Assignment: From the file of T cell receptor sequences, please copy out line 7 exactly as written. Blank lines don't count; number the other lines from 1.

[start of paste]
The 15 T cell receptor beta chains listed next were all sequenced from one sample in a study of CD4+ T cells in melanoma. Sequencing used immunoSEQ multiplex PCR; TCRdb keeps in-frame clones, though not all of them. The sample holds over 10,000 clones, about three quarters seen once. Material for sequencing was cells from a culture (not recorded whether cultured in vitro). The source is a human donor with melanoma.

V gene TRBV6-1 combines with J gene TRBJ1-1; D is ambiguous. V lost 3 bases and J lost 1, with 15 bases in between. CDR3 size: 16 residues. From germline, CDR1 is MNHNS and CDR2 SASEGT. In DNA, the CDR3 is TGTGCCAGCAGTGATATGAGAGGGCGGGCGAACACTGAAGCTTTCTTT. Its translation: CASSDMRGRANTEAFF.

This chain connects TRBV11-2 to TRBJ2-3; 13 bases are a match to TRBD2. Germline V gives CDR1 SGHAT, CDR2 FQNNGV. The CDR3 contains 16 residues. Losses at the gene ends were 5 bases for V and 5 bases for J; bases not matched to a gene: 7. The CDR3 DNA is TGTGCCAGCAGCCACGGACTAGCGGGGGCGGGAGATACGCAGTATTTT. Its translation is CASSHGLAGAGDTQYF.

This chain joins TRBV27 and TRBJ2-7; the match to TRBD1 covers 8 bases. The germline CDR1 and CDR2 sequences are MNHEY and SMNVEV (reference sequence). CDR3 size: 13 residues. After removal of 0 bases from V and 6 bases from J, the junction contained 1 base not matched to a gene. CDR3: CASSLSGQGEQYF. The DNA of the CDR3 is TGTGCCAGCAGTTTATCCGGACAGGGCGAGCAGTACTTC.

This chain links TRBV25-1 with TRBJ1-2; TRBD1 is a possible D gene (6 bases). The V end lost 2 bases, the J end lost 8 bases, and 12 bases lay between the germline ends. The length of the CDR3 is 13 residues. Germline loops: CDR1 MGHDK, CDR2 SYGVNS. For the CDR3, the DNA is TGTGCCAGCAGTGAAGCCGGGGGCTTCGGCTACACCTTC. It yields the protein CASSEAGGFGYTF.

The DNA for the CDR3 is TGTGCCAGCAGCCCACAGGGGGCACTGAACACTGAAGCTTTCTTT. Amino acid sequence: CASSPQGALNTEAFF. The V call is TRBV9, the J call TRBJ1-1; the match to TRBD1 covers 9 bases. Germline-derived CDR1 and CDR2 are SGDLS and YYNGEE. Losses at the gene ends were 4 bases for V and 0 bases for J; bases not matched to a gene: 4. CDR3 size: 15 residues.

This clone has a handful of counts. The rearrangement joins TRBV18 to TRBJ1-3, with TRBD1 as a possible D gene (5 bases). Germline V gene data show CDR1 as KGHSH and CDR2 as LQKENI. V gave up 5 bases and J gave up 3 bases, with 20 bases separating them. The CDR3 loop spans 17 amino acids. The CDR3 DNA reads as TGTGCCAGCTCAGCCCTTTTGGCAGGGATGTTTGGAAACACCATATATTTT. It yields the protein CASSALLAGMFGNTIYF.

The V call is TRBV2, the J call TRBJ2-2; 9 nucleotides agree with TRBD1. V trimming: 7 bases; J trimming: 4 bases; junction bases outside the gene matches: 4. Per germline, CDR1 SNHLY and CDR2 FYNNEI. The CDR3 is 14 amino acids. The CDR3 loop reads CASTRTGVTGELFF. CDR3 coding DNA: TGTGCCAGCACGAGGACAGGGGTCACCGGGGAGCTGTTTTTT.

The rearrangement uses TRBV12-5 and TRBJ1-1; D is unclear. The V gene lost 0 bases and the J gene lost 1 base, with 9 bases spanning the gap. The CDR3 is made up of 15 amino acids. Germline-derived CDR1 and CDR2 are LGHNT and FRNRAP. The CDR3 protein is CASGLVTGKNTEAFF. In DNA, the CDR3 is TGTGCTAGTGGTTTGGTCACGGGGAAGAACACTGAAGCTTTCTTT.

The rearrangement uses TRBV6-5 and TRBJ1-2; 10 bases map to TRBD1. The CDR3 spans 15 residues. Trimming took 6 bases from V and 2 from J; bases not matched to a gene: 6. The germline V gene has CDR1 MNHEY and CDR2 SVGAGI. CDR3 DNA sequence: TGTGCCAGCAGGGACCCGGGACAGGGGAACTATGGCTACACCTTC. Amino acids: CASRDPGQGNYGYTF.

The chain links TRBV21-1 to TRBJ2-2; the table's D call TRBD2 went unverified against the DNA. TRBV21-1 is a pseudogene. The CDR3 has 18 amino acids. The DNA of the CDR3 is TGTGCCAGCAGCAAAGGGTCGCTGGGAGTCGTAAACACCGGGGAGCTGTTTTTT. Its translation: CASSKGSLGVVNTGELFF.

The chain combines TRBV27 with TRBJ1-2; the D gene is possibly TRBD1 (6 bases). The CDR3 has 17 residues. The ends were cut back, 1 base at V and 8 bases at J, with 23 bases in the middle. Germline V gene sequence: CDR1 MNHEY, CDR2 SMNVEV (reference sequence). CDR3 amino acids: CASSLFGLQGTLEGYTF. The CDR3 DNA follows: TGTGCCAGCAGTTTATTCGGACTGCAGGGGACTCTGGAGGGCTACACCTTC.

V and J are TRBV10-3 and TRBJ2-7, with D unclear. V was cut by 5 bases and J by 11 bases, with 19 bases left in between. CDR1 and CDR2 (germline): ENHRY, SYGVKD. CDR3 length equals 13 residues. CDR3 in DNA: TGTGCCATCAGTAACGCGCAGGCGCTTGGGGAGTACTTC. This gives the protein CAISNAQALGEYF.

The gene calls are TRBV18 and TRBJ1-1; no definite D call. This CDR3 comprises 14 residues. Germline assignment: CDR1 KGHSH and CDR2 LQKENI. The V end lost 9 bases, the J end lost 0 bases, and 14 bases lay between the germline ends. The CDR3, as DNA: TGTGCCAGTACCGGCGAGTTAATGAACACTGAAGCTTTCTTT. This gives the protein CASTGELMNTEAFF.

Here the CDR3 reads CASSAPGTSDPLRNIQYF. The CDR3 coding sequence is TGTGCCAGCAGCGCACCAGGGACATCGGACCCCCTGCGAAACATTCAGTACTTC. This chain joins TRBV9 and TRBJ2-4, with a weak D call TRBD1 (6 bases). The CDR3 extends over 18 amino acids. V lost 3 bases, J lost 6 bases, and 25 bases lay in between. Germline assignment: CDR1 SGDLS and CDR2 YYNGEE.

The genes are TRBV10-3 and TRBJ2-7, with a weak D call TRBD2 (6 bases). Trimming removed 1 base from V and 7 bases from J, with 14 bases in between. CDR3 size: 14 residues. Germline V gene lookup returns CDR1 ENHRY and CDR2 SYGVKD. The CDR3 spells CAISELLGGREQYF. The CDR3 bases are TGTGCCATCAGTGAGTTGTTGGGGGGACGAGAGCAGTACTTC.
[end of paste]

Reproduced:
This clone has a handful of counts. The rearrangement joins TRBV18 to TRBJ1-3, with TRBD1 as a possible D gene (5 bases). Germline V gene data show CDR1 as KGHSH and CDR2 as LQKENI. V gave up 5 bases and J gave up 3 bases, with 20 bases separating them. The CDR3 loop spans 17 amino acids. The CDR3 DNA reads as TGTGCCAGCTCAGCCCTTTTGGCAGGGATGTTTGGAAACACCATATATTTT. It yields the protein CASSALLAGMFGNTIYF.